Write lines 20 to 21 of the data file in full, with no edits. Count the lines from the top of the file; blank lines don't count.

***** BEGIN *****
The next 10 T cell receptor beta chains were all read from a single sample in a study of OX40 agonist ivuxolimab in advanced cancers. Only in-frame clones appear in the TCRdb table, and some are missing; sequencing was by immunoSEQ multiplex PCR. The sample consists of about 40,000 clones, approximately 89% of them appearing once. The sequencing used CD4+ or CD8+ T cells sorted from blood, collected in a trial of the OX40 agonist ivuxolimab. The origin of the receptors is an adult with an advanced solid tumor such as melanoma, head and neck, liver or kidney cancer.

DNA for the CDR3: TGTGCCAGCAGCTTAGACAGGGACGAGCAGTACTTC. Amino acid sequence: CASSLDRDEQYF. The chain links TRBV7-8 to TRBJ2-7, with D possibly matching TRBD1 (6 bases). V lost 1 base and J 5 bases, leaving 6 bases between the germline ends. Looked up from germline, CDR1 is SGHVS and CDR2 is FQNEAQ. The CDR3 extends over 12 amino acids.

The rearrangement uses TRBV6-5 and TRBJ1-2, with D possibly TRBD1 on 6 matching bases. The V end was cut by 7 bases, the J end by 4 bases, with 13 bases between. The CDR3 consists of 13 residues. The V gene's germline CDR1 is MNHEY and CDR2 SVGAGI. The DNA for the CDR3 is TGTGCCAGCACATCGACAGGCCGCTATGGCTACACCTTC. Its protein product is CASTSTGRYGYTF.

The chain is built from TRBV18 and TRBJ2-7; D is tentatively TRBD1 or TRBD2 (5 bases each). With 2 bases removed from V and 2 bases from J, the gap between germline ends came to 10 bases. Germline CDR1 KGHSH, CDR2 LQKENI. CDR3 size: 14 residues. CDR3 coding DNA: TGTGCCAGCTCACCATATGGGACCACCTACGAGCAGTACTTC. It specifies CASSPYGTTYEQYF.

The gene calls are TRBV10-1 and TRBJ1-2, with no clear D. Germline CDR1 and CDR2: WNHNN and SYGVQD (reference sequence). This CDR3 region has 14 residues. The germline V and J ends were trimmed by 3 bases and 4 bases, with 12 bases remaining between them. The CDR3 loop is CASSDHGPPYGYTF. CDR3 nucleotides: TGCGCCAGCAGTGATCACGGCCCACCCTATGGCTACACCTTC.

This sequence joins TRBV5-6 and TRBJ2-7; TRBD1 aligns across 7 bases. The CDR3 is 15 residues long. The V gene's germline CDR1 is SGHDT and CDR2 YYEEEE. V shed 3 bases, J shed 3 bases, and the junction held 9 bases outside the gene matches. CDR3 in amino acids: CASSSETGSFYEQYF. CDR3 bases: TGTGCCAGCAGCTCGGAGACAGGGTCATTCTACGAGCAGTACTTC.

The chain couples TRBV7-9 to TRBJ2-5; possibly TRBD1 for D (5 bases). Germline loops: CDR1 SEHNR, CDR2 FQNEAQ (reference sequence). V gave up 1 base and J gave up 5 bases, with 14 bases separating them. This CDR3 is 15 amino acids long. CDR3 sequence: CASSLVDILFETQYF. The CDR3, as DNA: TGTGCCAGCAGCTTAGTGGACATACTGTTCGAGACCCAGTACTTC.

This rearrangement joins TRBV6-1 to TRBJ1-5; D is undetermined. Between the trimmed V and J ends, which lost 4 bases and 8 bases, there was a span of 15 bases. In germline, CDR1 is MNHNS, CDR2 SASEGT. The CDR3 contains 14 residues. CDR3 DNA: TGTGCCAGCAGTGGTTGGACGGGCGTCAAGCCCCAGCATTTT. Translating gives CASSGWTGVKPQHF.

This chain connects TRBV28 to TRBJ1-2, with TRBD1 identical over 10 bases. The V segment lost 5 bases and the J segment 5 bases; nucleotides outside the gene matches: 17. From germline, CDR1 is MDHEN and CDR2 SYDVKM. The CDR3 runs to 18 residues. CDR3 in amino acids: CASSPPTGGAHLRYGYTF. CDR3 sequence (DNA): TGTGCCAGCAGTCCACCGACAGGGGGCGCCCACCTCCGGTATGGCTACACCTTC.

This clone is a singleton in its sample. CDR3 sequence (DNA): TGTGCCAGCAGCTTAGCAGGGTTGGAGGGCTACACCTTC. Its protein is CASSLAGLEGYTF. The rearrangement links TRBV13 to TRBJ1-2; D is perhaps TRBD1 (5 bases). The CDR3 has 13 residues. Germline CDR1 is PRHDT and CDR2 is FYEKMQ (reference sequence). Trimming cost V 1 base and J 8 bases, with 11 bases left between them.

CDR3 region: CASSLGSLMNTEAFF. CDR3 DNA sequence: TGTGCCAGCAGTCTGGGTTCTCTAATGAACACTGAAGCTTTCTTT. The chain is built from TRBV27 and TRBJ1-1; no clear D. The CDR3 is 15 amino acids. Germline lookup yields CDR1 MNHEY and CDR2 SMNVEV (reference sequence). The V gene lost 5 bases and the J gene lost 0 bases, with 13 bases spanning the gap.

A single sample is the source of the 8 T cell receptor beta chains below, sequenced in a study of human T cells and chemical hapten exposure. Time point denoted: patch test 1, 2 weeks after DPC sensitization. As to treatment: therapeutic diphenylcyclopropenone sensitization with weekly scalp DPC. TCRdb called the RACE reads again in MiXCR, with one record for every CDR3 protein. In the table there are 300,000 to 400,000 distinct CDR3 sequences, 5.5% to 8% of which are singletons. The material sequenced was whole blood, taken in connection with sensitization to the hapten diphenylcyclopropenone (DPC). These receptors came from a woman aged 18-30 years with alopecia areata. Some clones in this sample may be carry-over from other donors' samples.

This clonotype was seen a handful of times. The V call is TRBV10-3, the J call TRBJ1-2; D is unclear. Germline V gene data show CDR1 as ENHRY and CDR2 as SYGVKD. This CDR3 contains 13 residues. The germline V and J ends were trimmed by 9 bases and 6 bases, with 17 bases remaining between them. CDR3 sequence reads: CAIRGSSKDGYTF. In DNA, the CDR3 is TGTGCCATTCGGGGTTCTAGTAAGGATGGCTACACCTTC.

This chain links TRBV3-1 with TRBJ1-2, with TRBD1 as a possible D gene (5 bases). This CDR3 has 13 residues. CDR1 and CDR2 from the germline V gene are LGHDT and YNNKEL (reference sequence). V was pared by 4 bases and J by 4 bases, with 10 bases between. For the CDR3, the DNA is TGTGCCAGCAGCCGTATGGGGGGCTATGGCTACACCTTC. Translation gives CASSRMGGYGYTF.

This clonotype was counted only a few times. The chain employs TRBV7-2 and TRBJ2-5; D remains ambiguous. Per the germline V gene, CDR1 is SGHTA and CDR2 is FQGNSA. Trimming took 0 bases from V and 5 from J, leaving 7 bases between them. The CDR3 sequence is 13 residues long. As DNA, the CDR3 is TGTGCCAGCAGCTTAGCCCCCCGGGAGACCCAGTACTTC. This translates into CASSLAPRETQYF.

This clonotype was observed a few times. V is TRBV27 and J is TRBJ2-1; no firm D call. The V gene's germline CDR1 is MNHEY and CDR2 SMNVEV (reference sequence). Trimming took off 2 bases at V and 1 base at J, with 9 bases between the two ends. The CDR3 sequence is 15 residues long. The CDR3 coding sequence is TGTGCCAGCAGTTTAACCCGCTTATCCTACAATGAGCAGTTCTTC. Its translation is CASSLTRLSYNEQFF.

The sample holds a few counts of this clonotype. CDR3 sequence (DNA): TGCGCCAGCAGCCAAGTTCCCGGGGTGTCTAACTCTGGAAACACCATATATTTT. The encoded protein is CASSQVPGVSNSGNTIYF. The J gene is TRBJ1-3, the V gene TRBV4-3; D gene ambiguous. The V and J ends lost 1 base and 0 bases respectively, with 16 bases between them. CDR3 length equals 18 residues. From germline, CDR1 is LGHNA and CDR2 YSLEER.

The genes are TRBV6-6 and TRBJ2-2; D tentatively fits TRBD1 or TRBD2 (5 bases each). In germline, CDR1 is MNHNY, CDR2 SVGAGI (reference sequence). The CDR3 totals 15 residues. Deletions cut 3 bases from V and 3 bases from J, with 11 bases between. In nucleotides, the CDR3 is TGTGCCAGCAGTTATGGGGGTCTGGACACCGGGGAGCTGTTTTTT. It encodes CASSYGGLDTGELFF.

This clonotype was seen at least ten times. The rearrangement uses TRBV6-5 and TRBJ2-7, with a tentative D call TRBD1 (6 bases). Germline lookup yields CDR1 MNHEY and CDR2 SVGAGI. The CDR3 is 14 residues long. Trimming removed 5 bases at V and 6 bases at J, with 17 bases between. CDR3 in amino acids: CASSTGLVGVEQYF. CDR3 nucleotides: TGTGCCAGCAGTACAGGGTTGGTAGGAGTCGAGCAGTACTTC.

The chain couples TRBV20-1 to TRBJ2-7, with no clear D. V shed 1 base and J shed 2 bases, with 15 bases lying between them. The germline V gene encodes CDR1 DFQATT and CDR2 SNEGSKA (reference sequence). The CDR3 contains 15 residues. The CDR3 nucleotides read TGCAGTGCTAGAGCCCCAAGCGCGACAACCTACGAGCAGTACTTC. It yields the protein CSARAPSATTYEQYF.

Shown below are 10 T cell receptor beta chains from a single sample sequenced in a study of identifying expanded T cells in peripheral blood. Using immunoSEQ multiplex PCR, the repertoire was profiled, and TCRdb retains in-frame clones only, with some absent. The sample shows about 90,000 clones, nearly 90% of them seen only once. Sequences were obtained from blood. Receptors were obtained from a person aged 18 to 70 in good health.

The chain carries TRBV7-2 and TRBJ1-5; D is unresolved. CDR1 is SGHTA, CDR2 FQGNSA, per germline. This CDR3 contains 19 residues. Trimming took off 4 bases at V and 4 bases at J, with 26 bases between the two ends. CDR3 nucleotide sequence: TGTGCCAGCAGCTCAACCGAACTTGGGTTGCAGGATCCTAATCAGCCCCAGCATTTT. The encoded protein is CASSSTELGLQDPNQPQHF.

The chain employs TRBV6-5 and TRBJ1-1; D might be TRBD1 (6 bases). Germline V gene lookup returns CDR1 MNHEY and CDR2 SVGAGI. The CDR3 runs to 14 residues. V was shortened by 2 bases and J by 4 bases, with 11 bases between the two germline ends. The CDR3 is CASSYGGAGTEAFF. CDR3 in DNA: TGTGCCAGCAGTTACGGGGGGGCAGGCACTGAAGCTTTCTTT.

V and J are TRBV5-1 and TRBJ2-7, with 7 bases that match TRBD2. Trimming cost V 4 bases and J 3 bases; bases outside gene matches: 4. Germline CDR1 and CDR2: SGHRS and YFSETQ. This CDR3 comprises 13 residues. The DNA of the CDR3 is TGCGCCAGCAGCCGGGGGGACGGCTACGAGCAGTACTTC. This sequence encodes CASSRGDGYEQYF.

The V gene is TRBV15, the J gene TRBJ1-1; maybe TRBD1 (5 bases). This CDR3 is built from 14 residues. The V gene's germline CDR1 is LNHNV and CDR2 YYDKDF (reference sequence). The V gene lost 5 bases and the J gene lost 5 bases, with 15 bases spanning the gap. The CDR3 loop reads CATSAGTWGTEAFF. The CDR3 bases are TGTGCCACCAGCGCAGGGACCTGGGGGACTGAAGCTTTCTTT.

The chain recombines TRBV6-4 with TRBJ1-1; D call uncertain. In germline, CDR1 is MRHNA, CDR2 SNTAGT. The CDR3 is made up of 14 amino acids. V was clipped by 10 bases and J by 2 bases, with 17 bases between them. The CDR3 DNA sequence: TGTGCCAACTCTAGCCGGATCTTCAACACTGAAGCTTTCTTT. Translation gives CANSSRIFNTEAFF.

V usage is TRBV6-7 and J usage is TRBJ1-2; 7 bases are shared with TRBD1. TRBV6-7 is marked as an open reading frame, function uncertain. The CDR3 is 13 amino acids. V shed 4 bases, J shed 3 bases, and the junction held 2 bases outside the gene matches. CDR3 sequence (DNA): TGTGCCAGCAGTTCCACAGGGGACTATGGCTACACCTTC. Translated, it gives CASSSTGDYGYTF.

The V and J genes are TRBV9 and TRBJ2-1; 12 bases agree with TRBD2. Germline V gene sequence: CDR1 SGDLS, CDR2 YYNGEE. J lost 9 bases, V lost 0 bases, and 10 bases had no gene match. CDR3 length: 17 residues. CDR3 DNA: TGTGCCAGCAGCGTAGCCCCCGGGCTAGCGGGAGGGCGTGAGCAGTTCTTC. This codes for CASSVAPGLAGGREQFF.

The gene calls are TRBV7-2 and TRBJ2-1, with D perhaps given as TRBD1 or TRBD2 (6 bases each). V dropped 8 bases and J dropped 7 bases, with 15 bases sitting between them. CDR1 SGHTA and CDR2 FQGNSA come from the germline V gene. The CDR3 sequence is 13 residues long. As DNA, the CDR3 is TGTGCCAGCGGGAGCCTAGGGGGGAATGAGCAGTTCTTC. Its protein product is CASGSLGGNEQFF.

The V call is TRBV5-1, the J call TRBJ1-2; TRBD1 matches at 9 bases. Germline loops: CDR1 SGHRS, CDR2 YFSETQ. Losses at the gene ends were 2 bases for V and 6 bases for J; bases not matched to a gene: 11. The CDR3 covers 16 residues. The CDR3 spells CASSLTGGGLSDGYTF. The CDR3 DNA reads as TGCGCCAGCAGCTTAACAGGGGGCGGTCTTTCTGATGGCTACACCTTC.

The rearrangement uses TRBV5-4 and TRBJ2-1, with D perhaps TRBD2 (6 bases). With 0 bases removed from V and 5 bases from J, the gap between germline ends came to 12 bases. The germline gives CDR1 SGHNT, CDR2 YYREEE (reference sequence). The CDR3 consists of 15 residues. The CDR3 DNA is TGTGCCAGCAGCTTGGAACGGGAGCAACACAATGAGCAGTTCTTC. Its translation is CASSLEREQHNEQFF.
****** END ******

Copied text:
The chain couples TRBV20-1 to TRBJ2-7, with no clear D. V shed 1 base and J shed 2 bases, with 15 bases lying between them. The germline V gene encodes CDR1 DFQATT and CDR2 SNEGSKA (reference sequence). The CDR3 contains 15 residues. The CDR3 nucleotides read TGCAGTGCTAGAGCCCCAAGCGCGACAACCTACGAGCAGTACTTC. It yields the protein CSARAPSATTYEQYF.

Shown below are 10 T cell receptor beta chains from a single sample sequenced in a study of identifying expanded T cells in peripheral blood. Using immunoSEQ multiplex PCR, the repertoire was profiled, and TCRdb retains in-frame clones only, with some absent. The sample shows about 90,000 clones, nearly 90% of them seen only once. Sequences were obtained from blood. Receptors were obtained from a person aged 18 to 70 in good health.